I am not going to say this is the lens from which everyone should look at MOOCs – a constant evolution not bound by a facsimile path of progress but rather by the localized and networked needs of the learners as group and individual.  But Stommel’s piece recognizes there is a dominant interpretation of what a MOOC is, he negotiates terms, he provides his own resistance grounded in theory and defined by pillars of what academic educational technology finds important, and he presents in a way that will have access and resonance for that subculture and beyond.  It would be easy for a MOOC that (among other things) resists the Subject Expert for subject experts to call itself MOOC 5.0, pretend to have invented this approach, get ungrounded press and pub in trade periodicals and media mags, and add more meaninglessness to a topic supposedly meaningful.  Rather, by sacrificing pizazz Stommel has provided an alternative lens, one that does not believe in the sanctity of EdTech as academic nor as commercial but rather as diffuse and delicate.

MOOC version numbers are one of the many frustrations of the MOOC model phenomenon.  We should highlight the absurdity of versioning a sociocultural phenomenon and point to what they advertise as new as a lack of history, theory and politic that actually supports a dominant paradigm history, theory and politic.  When we stop there, however, we have only furthered the dominant version of the MOOC, cast alternatives as victims, and created a battleground where there is no battle being fought.  MOOC progress as described by version numbers is but a continuation of a longstanding dominant viewpoint of education, today handled by EdTech corporations but being ingrained in the fabric of educational sociology since Marx, Weber and Durkheim engaged the field.  It is not about winning or fighting.  It is about producing, experimenting, designing, playing, situating and localizing.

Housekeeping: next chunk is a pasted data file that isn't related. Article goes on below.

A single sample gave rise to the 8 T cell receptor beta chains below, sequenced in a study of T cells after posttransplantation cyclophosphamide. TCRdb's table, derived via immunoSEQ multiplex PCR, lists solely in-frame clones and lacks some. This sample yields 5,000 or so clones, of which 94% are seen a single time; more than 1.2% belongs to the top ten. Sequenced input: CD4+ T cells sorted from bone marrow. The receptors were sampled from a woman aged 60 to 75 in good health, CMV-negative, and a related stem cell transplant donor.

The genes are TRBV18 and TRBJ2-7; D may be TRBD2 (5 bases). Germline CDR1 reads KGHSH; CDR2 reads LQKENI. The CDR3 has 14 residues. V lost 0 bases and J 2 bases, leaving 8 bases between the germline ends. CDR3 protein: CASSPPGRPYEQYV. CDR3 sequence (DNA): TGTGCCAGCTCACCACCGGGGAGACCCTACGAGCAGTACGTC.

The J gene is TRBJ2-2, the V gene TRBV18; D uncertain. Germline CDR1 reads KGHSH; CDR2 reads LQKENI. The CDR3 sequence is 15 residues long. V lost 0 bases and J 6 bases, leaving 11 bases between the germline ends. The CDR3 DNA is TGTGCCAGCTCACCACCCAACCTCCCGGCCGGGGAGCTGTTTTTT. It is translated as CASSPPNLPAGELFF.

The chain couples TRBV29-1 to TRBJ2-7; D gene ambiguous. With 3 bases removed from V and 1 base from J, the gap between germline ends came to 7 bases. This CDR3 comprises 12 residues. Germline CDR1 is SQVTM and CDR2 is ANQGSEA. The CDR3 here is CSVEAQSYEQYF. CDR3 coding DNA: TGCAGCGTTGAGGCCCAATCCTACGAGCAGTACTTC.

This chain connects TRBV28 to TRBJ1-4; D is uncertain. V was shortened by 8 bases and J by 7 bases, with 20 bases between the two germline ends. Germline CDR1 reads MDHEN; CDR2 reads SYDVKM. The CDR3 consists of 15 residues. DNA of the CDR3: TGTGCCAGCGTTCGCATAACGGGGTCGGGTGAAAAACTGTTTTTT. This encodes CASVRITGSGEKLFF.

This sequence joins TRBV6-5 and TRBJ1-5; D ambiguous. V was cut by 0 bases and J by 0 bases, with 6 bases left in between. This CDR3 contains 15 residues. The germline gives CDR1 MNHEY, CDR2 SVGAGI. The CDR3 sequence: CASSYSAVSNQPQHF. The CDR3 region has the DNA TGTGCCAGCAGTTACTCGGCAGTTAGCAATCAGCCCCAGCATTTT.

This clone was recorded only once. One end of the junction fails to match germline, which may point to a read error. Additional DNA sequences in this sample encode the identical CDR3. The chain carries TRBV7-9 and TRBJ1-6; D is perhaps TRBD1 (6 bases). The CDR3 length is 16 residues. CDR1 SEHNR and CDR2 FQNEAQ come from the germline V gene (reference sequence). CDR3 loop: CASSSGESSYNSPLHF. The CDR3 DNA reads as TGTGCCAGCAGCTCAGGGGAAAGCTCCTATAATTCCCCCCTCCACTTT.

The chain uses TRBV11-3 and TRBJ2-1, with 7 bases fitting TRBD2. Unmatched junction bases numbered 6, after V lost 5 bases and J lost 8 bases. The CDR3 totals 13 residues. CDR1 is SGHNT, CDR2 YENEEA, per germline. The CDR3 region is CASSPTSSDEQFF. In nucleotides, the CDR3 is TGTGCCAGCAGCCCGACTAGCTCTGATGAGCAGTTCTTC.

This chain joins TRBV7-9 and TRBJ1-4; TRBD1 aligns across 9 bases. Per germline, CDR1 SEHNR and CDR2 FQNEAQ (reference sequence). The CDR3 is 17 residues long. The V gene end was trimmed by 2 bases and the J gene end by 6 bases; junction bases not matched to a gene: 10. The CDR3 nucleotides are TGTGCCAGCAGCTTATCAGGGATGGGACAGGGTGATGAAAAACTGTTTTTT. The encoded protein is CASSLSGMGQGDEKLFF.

2013 in MOOCs – Which Event Best Defined the Quest to Solve Education?